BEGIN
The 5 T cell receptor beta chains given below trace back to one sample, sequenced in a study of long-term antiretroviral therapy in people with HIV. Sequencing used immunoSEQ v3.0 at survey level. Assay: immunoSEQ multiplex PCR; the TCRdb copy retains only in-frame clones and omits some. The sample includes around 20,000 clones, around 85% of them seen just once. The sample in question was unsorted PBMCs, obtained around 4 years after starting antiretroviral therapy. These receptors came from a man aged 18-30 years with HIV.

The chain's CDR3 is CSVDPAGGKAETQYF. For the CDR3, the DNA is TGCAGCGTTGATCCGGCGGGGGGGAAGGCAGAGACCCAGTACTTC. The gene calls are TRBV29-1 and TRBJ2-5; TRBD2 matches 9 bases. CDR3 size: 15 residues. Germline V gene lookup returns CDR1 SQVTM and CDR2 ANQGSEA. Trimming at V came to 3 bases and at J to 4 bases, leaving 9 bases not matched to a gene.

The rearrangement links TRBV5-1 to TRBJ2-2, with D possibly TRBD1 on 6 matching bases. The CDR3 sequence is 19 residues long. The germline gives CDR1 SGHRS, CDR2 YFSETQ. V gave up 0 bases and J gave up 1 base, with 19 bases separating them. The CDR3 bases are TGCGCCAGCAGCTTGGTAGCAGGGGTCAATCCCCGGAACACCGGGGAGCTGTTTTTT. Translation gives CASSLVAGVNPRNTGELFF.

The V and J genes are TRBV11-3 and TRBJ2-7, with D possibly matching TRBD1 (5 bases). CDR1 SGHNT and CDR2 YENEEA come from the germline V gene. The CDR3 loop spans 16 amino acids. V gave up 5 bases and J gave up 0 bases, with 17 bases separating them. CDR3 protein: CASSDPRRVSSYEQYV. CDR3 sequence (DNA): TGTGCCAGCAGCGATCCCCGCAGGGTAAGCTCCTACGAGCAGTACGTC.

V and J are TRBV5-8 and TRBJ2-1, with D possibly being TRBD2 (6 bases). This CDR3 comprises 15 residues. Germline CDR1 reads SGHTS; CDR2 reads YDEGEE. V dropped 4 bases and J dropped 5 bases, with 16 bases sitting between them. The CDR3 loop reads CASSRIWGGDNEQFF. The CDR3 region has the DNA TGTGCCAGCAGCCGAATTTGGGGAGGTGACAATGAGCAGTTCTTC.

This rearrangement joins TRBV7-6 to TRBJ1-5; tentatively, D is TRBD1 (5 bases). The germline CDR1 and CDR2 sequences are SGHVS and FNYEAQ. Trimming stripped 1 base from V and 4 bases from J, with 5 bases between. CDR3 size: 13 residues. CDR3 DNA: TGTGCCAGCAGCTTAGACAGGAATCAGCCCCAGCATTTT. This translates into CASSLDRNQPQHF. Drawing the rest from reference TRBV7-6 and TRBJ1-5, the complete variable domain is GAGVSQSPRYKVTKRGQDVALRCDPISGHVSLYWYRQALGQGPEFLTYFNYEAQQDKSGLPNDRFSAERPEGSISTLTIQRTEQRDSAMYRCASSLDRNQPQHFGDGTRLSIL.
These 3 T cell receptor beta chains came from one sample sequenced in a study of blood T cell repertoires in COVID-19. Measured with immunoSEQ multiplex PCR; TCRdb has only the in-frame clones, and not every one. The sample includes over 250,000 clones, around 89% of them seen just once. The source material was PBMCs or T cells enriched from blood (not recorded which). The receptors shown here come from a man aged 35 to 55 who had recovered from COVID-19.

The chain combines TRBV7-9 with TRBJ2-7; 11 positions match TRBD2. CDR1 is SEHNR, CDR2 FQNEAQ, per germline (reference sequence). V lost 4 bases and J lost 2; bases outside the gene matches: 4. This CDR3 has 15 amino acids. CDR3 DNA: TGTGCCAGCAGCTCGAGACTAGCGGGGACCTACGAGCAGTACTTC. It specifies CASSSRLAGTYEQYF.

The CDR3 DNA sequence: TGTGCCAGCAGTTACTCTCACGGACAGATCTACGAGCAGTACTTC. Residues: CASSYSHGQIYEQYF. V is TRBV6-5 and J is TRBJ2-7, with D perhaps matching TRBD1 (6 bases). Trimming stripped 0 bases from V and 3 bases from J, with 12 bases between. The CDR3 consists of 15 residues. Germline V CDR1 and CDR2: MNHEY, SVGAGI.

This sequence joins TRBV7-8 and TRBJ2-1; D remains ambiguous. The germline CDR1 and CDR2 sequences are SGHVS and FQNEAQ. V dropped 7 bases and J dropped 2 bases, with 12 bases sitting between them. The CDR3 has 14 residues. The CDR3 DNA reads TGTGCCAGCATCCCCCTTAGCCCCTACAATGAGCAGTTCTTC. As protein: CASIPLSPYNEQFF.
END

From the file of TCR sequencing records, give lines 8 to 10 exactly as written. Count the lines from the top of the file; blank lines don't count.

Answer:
The chain combines TRBV7-9 with TRBJ2-7; 11 positions match TRBD2. CDR1 is SEHNR, CDR2 FQNEAQ, per germline (reference sequence). V lost 4 bases and J lost 2; bases outside the gene matches: 4. This CDR3 has 15 amino acids. CDR3 DNA: TGTGCCAGCAGCTCGAGACTAGCGGGGACCTACGAGCAGTACTTC. It specifies CASSSRLAGTYEQYF.

The CDR3 DNA sequence: TGTGCCAGCAGTTACTCTCACGGACAGATCTACGAGCAGTACTTC. Residues: CASSYSHGQIYEQYF. V is TRBV6-5 and J is TRBJ2-7, with D perhaps matching TRBD1 (6 bases). Trimming stripped 0 bases from V and 3 bases from J, with 12 bases between. The CDR3 consists of 15 residues. Germline V CDR1 and CDR2: MNHEY, SVGAGI.

This sequence joins TRBV7-8 and TRBJ2-1; D remains ambiguous. The germline CDR1 and CDR2 sequences are SGHVS and FQNEAQ. V dropped 7 bases and J dropped 2 bases, with 12 bases sitting between them. The CDR3 has 14 residues. The CDR3 DNA reads TGTGCCAGCATCCCCCTTAGCCCCTACAATGAGCAGTTCTTC. As protein: CASIPLSPYNEQFF.